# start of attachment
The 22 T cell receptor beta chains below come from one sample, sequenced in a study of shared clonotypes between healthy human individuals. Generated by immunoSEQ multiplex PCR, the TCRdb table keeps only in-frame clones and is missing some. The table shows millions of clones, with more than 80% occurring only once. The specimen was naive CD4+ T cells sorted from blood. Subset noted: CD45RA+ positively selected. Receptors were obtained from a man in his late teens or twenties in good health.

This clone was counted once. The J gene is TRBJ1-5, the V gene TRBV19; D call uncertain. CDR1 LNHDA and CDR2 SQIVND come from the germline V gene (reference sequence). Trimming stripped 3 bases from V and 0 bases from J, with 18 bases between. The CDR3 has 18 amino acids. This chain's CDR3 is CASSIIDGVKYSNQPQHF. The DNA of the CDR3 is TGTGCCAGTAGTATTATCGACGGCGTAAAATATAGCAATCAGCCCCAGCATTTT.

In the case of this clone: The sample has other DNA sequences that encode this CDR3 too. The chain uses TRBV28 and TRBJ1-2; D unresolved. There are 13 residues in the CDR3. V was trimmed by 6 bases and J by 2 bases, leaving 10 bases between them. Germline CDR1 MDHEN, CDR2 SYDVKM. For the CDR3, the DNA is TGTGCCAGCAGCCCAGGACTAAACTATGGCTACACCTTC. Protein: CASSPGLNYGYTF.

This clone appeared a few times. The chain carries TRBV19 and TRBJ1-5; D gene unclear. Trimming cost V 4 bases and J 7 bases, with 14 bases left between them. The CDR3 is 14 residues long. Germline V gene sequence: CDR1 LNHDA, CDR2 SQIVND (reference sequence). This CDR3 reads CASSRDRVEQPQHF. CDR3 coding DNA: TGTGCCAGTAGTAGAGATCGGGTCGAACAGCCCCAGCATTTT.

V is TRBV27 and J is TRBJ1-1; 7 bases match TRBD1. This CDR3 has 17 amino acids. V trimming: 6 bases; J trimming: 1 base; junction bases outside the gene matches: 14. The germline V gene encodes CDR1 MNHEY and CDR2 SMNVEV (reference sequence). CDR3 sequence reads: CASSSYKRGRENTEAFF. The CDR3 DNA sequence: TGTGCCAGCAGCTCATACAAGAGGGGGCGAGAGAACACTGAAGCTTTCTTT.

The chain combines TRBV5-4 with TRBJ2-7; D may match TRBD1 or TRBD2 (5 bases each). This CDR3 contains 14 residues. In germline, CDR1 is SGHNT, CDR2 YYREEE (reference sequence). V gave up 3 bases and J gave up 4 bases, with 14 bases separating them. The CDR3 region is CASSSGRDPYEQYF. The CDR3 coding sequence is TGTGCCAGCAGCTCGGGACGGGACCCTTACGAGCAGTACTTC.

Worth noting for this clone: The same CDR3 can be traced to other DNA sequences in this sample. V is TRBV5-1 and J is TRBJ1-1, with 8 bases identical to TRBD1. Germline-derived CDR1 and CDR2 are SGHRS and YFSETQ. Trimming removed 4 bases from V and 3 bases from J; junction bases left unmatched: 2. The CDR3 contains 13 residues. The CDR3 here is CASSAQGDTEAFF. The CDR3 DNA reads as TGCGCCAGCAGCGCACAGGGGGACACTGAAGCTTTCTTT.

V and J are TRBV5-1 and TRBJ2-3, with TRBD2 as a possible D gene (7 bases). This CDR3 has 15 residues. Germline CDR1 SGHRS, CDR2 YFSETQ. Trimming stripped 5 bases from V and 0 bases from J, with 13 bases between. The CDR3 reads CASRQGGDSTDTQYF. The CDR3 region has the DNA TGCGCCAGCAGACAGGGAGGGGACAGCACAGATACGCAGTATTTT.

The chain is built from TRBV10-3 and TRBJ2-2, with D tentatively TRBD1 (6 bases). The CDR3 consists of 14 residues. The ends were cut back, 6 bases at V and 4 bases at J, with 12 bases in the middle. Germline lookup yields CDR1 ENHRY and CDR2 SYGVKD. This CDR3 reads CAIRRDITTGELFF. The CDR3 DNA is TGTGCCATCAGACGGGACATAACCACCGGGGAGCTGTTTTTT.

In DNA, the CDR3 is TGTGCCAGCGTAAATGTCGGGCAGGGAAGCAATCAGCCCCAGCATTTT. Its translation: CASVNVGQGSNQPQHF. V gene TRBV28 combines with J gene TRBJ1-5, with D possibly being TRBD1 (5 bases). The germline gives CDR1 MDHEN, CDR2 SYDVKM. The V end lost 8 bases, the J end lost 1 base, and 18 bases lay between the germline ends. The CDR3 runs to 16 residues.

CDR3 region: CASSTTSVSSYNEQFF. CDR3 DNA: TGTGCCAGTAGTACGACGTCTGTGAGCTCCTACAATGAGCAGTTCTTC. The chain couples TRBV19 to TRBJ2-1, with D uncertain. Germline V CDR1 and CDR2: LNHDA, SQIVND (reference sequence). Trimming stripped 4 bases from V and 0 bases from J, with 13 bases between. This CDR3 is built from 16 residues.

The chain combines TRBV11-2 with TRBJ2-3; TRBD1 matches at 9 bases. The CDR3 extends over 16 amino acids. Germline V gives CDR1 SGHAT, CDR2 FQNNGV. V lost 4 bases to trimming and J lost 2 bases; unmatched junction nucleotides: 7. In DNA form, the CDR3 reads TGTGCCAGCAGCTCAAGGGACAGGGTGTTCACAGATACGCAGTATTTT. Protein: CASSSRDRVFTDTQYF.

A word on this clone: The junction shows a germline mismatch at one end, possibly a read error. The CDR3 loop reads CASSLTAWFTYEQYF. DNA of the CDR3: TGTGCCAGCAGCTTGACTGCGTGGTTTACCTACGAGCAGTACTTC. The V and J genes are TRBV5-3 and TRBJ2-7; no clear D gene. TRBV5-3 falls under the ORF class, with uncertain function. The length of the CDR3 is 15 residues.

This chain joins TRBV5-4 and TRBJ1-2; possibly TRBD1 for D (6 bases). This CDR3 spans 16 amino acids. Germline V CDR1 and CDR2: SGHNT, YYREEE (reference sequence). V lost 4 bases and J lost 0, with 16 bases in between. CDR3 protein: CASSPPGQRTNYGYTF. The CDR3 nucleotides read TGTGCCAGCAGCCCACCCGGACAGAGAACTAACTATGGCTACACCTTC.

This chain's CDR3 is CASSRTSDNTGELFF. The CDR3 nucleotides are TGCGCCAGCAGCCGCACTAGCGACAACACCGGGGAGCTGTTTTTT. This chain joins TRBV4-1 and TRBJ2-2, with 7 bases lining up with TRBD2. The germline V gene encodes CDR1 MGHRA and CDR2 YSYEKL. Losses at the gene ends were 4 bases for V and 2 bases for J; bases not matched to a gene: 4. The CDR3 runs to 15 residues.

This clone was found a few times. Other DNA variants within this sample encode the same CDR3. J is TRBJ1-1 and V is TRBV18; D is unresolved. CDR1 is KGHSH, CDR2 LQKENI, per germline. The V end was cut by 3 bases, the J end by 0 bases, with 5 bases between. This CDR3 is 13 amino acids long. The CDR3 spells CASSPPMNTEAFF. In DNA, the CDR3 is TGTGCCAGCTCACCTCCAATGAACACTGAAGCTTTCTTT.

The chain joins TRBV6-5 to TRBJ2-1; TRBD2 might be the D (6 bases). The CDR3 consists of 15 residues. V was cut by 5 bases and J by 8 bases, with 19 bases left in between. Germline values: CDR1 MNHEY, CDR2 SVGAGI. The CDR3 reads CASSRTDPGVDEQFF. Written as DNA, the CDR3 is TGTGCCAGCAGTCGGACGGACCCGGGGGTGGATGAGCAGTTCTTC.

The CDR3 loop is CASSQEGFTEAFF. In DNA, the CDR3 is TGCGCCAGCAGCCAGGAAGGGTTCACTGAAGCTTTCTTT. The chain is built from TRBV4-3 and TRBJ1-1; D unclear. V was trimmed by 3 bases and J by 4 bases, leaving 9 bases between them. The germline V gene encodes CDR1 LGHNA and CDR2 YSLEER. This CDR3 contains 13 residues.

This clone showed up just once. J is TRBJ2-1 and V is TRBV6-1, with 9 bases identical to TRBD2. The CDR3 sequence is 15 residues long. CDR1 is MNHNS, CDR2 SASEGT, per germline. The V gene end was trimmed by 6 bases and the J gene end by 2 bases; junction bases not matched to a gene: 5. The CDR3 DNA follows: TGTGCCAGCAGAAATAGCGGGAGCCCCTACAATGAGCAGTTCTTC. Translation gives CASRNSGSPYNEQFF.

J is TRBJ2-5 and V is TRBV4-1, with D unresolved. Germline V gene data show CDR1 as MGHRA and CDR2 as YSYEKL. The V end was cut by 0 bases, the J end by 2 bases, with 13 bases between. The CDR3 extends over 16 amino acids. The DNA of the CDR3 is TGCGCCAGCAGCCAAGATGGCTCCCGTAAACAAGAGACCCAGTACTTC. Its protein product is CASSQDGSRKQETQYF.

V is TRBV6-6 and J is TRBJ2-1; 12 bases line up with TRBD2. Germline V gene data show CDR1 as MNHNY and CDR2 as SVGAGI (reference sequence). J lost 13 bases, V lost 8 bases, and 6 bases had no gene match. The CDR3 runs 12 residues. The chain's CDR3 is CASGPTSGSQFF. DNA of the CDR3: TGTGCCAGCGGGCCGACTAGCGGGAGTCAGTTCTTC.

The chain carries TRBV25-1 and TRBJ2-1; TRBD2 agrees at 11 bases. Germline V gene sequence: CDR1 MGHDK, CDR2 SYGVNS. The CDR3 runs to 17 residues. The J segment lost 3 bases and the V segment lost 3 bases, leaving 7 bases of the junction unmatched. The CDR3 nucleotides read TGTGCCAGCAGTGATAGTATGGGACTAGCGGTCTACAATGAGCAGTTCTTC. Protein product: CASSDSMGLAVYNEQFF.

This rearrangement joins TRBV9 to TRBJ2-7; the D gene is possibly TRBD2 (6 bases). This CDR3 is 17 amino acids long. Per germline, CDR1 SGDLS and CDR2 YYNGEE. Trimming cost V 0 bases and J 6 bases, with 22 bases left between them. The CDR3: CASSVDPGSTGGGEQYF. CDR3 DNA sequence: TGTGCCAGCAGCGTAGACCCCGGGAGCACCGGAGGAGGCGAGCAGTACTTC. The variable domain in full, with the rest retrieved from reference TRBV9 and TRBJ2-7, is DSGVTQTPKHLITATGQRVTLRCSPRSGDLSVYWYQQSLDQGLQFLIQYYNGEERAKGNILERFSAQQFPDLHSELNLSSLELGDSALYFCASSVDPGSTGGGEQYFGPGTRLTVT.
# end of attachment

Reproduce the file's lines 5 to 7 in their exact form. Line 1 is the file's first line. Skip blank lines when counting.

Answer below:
V is TRBV27 and J is TRBJ1-1; 7 bases match TRBD1. This CDR3 has 17 amino acids. V trimming: 6 bases; J trimming: 1 base; junction bases outside the gene matches: 14. The germline V gene encodes CDR1 MNHEY and CDR2 SMNVEV (reference sequence). CDR3 sequence reads: CASSSYKRGRENTEAFF. The CDR3 DNA sequence: TGTGCCAGCAGCTCATACAAGAGGGGGCGAGAGAACACTGAAGCTTTCTTT.

The chain combines TRBV5-4 with TRBJ2-7; D may match TRBD1 or TRBD2 (5 bases each). This CDR3 contains 14 residues. In germline, CDR1 is SGHNT, CDR2 YYREEE (reference sequence). V gave up 3 bases and J gave up 4 bases, with 14 bases separating them. The CDR3 region is CASSSGRDPYEQYF. The CDR3 coding sequence is TGTGCCAGCAGCTCGGGACGGGACCCTTACGAGCAGTACTTC.

Worth noting for this clone: The same CDR3 can be traced to other DNA sequences in this sample. V is TRBV5-1 and J is TRBJ1-1, with 8 bases identical to TRBD1. Germline-derived CDR1 and CDR2 are SGHRS and YFSETQ. Trimming removed 4 bases from V and 3 bases from J; junction bases left unmatched: 2. The CDR3 contains 13 residues. The CDR3 here is CASSAQGDTEAFF. The CDR3 DNA reads as TGCGCCAGCAGCGCACAGGGGGACACTGAAGCTTTCTTT.